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Results: Tom's Hardware Storage Bench v1.0

Transcend SSD340 256 GB Review: Now With JMicron Inside
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Storage Bench v1.0 (Background Info)

Our Storage Bench incorporates all of the I/O from a trace recorded over two weeks. The process of replaying this sequence to capture performance gives us a bunch of numbers that aren't really intuitive at first glance. Most idle time gets expunged, leaving only the time that each benchmarked drive is actually busy working on host commands. So, by taking the ratio of that busy time and the the amount of data exchanged during the trace, we arrive at an average data rate (in MB/s) metric we can use to compare drives.

It's not quite a perfect system. The original trace captures the TRIM command in transit, but since the trace is played on a drive without a file system, TRIM wouldn't work even if it were sent during the trace replay (which, sadly, it isn't). Still, trace testing is a great way to capture periods of actual storage activity, a great companion to synthetic testing like Iometer.

Incompressible Data and Storage Bench v1.0

Also worth noting is the fact that our trace testing pushes incompressible data through the system's buffers to the drive getting benchmarked. So, when the trace replay plays back write activity, it's writing largely incompressible data. If we run our storage bench on a SandForce-based SSD, we can monitor the SMART attributes for a bit more insight.

Mushkin Chronos Deluxe 120 GB
SMART Attributes
RAW Value Increase
#242 Host Reads (in GB)
84 GB
#241 Host Writes (in GB)
142 GB
#233 Compressed NAND Writes (in GB)
149 GB

Host reads are greatly outstripped by host writes to be sure. That's all baked into the trace. But with SandForce's inline deduplication/compression, you'd expect that the amount of information written to flash would be less than the host writes (unless the data is mostly incompressible, of course). For every 1 GB the host asked to be written, Mushkin's drive is forced to write 1.05 GB.

If our trace replay was just writing easy-to-compress zeros out of the buffer, we'd see writes to NAND as a fraction of host writes. This puts the tested drives on a more equal footing, regardless of the controller's ability to compress data on the fly.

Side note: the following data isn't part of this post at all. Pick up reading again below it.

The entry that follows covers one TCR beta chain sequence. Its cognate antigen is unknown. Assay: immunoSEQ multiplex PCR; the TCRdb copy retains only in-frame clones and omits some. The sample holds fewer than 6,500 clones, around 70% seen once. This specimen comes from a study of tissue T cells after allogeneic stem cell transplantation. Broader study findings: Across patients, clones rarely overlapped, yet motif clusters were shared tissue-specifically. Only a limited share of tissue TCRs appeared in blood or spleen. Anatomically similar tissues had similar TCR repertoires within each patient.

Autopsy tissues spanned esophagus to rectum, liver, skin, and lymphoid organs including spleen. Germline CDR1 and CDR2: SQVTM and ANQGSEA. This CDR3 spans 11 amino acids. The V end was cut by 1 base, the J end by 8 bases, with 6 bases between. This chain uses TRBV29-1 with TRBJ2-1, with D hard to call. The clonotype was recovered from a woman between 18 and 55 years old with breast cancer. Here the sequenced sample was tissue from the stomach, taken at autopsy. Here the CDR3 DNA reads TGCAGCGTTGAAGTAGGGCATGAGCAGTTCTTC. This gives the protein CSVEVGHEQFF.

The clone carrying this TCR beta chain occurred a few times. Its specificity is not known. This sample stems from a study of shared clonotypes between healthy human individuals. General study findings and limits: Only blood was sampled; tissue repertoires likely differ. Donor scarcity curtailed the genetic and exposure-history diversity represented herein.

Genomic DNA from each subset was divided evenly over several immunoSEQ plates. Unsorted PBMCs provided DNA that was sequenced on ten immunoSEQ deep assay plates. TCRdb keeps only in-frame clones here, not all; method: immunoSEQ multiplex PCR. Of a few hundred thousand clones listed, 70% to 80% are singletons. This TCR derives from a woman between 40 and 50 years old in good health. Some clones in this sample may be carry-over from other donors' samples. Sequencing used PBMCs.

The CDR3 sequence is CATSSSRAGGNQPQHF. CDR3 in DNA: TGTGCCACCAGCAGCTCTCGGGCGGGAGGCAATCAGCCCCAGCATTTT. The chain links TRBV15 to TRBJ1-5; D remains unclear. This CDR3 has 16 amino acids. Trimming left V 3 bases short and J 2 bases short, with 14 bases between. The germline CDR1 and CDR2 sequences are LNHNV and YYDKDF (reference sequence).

Average Data Rate

The Storage Bench trace generates more than 140 GB worth of writes during testing. Obviously, this tends to penalize drives smaller than 180 GB and reward those with more than 256 GB of capacity.

As I spent time with Transcend's 256 GB SSD340, it became increasingly apparent to me that this SSD is a lot like Crucial's old m4. Obviously it employs a different controller and flash. However, it seems to be right there with the m4 in a lot of my performance benchmarks.

This is one of them. The SSD340 slots in just behind that once-favorite from 2011. Eventually, Crucial replaced the m4 with its M500, and that model doesn't land but a few slots away. That Transcend can hang with this contingent is laudable, given the tools (or lack thereof) it's working with.

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  • -4 Hide
    blackmagnum , July 28, 2014 12:37 AM
    A lot of new SSDs lately on Tom's. Where are the DDR4 SDRAM reviews?
  • 0 Hide
    leo2kp , July 28, 2014 4:49 AM
    Should the Sequential chart be in MB/s instead of IOPS?
  • 0 Hide
    leo2kp , July 28, 2014 4:49 AM
    Should the Sequential chart be in MB/s instead of IOPS?
  • 0 Hide
    leo2kp , July 28, 2014 4:50 AM
    Ugh duplicate. Sry ><
  • 1 Hide
    anthony8989 , July 28, 2014 7:54 AM
    Great article, much appreciated!

    In the conclusion you put:
    Quote:
    the M500 has one feature the SSD340 lacks: TCG Opal 2.0 and Microsoft eDrive support


    That would be two features!
  • -3 Hide
    Tanquen , July 28, 2014 11:04 AM
    "There's a good chance you won't notice the difference between a fast SATA 6Gb/s SSD and something plugged into M.2. And this is from a guy who tests SSDs all day, every day."